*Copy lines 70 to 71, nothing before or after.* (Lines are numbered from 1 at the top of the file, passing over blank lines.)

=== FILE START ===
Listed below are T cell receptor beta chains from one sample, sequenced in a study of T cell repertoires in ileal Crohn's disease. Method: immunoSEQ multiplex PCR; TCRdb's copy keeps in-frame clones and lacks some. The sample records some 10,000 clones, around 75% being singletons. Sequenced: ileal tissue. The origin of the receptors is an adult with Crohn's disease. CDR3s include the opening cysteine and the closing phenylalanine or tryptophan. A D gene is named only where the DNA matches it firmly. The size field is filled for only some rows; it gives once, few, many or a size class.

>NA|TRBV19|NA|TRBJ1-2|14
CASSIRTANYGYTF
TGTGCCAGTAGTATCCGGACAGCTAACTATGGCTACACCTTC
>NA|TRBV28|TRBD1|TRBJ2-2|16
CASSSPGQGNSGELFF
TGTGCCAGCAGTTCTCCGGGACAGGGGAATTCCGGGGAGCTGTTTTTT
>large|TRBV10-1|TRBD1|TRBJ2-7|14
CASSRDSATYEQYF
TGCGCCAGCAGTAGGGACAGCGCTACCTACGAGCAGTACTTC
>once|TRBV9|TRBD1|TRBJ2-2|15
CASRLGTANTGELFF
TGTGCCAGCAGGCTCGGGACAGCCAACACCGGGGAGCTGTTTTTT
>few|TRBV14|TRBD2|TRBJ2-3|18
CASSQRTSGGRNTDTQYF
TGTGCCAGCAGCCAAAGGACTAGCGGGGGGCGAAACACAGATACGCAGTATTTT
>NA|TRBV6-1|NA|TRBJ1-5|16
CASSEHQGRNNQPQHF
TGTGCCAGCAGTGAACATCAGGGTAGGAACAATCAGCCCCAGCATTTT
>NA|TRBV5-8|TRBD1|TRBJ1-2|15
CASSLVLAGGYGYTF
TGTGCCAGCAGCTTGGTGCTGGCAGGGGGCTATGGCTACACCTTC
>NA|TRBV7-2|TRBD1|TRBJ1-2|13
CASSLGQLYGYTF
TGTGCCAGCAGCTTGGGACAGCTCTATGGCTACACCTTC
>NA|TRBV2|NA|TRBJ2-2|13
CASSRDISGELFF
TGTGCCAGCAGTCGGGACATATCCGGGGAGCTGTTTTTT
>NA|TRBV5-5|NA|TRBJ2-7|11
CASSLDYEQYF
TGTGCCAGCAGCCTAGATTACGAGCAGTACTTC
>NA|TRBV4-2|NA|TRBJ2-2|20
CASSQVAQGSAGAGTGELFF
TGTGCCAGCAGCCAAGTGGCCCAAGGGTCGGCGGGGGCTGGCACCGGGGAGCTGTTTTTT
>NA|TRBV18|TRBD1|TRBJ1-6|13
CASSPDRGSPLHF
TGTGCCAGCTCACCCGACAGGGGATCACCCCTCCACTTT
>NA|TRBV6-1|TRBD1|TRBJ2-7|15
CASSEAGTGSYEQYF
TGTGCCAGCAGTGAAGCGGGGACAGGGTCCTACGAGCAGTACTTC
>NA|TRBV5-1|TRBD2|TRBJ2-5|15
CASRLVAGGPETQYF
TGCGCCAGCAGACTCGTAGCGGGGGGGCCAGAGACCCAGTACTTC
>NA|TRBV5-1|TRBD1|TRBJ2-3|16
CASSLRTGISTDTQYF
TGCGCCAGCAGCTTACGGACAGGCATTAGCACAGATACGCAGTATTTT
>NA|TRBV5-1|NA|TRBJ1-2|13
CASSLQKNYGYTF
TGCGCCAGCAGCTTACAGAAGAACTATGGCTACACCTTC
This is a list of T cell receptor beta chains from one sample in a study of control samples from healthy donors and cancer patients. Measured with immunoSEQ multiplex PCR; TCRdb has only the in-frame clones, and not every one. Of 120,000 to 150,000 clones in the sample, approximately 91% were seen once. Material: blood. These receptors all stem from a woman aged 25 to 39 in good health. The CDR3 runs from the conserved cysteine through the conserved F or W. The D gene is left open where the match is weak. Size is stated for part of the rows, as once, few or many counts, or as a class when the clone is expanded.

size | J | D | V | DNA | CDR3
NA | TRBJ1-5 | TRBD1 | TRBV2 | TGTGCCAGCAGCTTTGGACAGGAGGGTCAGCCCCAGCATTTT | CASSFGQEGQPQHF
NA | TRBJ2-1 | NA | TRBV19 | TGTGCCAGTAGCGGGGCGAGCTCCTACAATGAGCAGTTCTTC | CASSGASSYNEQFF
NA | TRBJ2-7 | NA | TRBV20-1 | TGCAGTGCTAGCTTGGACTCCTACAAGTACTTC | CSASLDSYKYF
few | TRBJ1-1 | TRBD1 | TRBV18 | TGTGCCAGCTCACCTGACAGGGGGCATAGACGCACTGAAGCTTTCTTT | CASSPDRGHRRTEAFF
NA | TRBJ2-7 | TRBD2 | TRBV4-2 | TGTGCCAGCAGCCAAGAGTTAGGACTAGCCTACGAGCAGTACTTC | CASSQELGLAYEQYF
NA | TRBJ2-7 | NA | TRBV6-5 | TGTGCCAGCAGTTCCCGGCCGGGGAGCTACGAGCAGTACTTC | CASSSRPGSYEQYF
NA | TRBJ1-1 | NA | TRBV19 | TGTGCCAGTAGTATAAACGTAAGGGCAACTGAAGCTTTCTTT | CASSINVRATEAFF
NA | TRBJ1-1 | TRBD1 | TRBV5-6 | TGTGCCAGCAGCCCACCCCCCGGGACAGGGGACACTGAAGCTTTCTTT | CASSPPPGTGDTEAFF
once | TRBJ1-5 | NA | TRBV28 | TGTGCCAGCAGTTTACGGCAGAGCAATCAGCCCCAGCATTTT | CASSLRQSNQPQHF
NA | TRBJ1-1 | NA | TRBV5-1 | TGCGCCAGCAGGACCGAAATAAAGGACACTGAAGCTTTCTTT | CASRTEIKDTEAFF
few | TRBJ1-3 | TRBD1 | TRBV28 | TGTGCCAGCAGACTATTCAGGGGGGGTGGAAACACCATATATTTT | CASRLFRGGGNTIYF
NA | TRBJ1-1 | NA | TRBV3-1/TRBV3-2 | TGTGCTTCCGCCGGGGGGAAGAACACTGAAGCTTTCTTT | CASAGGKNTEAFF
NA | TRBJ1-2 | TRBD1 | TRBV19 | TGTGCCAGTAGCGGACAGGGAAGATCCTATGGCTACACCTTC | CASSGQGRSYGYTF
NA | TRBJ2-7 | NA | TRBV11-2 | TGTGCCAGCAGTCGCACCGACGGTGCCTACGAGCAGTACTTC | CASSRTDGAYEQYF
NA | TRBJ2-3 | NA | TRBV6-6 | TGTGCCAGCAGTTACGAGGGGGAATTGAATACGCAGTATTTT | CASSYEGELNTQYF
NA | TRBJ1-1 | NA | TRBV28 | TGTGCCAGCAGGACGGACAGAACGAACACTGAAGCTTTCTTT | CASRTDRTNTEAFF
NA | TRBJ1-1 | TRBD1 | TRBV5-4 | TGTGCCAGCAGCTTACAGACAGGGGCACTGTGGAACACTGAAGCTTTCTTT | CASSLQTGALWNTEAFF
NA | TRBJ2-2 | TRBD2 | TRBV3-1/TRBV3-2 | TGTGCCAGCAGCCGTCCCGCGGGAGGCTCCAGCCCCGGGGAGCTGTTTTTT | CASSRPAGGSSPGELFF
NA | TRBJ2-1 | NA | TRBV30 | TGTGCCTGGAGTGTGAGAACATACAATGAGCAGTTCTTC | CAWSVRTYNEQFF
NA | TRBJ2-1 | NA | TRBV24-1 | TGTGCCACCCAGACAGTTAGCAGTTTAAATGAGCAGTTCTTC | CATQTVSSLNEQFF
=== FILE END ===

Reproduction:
NA | TRBJ2-1 | NA | TRBV30 | TGTGCCTGGAGTGTGAGAACATACAATGAGCAGTTCTTC | CAWSVRTYNEQFF
NA | TRBJ2-1 | NA | TRBV24-1 | TGTGCCACCCAGACAGTTAGCAGTTTAAATGAGCAGTTCTTC | CATQTVSSLNEQFF